The two-sample t-test is used to compare two different sample means. Similar to the one-sample t-test, the hypothesis can
be either a one-sided or two-sided test. The t-distribution is required here because instead of population mean, two samples
are being compared. For the two-sample t-test, the degrees of freedom are the number of observations for sample 1 (n1) plus the number of observations for sample 2 (n2) minus two. The formula for the two-sample t-test is shown in the following equation:
in which mean1 and mean2 are the two means being compared, s1 and s2 are the standard deviation of each mean, and n1 and n2 are their respective sample sizes.
If the value of t* is greater than the tabled value from the t-distribution, the two sample means are statistically different. An example of
a two-sample t-test would be comparing the existing lot to a previous lot of material. Table 2 shows an example of a one-sided
two sample t-test for purity. The hypothesis is that the new lot is not less pure than the old lot (New ≥ Old). The mean of
the new lot is statistically less pure than the mean of the old lot (p = 0.003). The t* of 3.49 exceeds the tabled value for a 95% confidence level with 10 degrees of freedom of 1.812. Notice that the tabled value
of a one-sided 95% confidence level is the same as the two-sided 90% confidence level.
Table 2. An example of a one-sided two- sample t-test for purity. The hypothesis is that the new lot is not less pure than
the old lot (New ≥ Old).
The z-test is probably the most misused and misunderstood statistical test in biopharmaceutical organizations. The misconception
is that if the sample size is large enough (n > 30) then the z-test is appropriate. The z-test is restricted for only those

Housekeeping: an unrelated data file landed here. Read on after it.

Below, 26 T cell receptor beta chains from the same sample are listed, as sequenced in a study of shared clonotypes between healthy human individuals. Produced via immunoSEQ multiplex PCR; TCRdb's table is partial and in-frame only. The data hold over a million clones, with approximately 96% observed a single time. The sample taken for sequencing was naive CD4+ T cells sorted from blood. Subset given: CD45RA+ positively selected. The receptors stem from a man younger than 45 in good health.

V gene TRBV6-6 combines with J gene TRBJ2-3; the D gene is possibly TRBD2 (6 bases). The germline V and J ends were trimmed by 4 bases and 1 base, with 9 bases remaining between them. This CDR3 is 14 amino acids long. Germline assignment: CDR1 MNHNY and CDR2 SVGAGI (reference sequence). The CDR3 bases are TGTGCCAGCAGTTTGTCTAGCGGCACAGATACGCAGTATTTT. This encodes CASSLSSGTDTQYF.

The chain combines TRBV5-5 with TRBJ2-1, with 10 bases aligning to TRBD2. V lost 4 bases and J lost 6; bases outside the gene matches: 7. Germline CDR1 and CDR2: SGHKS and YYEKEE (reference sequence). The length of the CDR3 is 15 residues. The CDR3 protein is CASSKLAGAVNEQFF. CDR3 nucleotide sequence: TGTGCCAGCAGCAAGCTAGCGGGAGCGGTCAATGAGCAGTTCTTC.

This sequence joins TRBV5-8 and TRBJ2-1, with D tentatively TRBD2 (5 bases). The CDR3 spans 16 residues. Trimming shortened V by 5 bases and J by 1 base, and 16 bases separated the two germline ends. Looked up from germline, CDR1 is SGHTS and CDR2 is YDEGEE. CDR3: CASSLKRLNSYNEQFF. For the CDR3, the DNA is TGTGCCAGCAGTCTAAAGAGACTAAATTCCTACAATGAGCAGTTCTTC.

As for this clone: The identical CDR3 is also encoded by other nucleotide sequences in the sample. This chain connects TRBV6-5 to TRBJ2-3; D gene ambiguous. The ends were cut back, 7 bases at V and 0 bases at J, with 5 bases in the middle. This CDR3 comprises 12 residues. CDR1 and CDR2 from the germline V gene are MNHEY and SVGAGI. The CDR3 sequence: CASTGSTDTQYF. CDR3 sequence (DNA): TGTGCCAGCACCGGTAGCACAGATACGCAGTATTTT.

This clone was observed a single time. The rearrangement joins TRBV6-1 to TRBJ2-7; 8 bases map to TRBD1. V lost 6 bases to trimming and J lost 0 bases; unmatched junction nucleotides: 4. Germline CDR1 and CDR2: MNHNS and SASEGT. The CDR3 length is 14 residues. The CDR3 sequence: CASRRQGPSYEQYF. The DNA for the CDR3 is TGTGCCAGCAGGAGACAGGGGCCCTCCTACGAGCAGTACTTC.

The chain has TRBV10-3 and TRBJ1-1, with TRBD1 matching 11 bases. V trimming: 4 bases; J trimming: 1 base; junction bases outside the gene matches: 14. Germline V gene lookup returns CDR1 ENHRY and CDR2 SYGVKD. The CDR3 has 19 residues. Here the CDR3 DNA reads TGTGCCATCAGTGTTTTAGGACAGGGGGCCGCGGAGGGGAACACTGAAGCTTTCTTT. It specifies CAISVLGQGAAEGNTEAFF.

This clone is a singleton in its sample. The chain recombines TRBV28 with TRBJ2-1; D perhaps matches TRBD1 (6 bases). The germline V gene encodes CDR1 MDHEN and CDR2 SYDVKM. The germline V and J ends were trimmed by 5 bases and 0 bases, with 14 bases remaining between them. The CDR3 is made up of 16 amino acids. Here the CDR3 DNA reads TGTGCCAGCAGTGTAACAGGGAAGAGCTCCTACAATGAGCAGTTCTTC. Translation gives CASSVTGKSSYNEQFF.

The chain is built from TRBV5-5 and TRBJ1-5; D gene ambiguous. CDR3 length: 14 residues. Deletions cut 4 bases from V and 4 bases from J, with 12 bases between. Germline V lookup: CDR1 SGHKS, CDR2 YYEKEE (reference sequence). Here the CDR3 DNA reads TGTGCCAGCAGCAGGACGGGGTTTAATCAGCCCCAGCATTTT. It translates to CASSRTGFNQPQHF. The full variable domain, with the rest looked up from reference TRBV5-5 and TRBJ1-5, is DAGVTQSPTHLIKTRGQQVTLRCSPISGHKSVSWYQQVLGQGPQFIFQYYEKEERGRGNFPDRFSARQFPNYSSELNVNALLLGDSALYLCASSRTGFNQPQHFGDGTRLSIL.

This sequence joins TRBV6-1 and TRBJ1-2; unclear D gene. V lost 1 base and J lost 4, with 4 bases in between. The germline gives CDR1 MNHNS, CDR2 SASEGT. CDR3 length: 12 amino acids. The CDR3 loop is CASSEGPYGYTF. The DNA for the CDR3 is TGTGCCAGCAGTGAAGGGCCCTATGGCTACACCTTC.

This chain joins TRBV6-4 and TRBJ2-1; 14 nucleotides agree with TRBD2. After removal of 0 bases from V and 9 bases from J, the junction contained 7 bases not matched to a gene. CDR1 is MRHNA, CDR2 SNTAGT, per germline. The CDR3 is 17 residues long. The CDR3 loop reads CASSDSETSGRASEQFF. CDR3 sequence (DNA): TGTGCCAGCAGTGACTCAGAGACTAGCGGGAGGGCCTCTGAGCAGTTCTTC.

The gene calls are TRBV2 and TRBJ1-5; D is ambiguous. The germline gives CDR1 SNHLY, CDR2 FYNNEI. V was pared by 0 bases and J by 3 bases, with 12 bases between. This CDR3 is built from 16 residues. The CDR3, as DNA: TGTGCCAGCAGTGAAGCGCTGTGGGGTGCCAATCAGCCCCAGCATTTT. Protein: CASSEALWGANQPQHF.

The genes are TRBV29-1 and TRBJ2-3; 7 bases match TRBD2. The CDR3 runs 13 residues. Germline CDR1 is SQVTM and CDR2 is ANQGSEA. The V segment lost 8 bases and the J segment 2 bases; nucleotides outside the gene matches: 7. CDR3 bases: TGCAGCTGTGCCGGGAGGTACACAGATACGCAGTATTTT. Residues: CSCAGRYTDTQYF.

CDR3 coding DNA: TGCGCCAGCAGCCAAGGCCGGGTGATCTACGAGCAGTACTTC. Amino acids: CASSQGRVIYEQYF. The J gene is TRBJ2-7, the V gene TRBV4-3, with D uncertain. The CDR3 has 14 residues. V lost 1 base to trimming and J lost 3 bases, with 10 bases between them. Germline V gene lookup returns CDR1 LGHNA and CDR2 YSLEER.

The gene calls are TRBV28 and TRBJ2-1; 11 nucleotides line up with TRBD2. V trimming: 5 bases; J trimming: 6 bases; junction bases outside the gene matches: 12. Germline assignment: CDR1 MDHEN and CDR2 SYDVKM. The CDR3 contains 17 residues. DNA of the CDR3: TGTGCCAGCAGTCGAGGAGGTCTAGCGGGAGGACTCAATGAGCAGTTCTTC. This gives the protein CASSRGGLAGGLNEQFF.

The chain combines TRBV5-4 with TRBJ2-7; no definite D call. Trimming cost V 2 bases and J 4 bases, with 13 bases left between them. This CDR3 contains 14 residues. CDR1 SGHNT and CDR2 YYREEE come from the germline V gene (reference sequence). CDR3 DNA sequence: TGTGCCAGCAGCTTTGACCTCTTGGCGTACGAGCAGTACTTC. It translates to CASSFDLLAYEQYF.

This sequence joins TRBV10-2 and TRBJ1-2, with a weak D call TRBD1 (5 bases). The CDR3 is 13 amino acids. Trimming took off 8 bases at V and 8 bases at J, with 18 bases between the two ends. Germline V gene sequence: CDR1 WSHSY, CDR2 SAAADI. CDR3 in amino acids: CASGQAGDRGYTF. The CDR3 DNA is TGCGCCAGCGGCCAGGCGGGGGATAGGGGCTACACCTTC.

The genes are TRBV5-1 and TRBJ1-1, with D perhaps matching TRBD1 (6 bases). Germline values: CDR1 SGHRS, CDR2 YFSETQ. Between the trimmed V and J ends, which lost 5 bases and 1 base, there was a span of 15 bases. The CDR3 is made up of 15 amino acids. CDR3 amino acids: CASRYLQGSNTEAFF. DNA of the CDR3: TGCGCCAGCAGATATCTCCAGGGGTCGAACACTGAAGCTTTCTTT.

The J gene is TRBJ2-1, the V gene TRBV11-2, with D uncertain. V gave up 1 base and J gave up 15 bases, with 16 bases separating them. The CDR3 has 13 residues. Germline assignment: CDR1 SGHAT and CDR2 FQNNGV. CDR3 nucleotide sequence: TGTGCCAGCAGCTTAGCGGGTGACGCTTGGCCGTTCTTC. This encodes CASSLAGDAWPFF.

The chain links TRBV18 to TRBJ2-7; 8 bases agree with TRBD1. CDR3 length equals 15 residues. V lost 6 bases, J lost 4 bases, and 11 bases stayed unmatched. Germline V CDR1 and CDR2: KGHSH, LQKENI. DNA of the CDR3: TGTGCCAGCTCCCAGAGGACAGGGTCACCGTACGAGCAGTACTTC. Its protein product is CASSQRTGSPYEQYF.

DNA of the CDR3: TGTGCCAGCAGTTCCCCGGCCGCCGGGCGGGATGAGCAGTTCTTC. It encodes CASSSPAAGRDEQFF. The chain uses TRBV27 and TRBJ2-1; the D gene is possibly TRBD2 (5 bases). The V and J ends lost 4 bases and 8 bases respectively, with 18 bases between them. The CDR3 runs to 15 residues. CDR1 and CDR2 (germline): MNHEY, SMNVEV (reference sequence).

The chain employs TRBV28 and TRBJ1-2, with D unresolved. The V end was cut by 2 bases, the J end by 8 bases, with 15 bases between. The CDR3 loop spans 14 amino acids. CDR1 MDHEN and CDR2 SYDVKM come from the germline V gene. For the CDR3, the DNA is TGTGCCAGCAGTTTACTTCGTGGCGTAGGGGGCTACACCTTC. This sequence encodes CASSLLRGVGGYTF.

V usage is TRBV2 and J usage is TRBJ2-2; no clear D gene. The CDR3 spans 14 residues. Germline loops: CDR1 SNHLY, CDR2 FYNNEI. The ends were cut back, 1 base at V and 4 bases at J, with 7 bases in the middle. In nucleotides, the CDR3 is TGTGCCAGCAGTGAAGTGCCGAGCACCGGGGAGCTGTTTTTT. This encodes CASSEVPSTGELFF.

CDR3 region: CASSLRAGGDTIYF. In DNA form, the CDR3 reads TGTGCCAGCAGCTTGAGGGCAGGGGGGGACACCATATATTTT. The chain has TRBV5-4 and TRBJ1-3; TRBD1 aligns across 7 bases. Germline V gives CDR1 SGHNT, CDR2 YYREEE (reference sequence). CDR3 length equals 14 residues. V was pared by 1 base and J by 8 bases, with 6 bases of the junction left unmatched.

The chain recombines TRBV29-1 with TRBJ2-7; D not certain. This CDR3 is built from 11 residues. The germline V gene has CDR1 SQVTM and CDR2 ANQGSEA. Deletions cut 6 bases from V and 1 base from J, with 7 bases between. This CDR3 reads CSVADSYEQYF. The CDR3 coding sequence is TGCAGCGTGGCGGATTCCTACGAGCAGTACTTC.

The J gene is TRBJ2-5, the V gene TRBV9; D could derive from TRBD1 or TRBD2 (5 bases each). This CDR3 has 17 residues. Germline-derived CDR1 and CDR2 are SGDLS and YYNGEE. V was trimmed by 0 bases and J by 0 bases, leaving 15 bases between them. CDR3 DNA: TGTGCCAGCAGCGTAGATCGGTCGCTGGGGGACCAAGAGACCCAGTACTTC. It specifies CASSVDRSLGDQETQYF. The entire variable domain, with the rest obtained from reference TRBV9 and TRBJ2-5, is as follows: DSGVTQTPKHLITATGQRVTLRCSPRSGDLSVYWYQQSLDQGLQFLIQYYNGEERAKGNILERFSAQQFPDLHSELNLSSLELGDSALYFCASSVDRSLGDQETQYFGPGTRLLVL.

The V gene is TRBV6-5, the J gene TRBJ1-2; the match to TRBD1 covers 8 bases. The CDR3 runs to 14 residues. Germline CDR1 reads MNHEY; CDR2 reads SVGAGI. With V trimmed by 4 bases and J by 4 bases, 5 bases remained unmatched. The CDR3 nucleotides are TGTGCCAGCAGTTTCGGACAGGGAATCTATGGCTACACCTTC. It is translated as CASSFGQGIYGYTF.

situations where the population variance is known. Because it is practically impossible to know the population variance and
computers can calculate the t-distribution for any sample size, it is preferred to use the t-test. If it is truly necessary
to use the z-test, the formula is:
in which X-mean is the sample mean, μ is the theoretical population mean, σ is the population standard deviation, and n
is the sample size used to estimate the mean.
Notice that the formula for the z-test is similar to the formula for the one-sample t-test. The only difference between the
two equations is the estimation of the standard deviation (square root of the variance). The t-test uses the sample standard
deviation and the z-test uses the population standard deviation. The normal distribution values do not require a sample size
because the standard deviation is known and, therefore, the tabled value is the same regardless of sample size. Table 3 shows
a comparison of the z-values to the t-values for sample sizes of 30, 60, and 120. The t-distribution, though close to the
normal distribution, does not converge to normal distribution until the sample size exceeds 120.
Table 3. A comparison of the z-values to the t-values for sample sizes of 30, 60, and 120.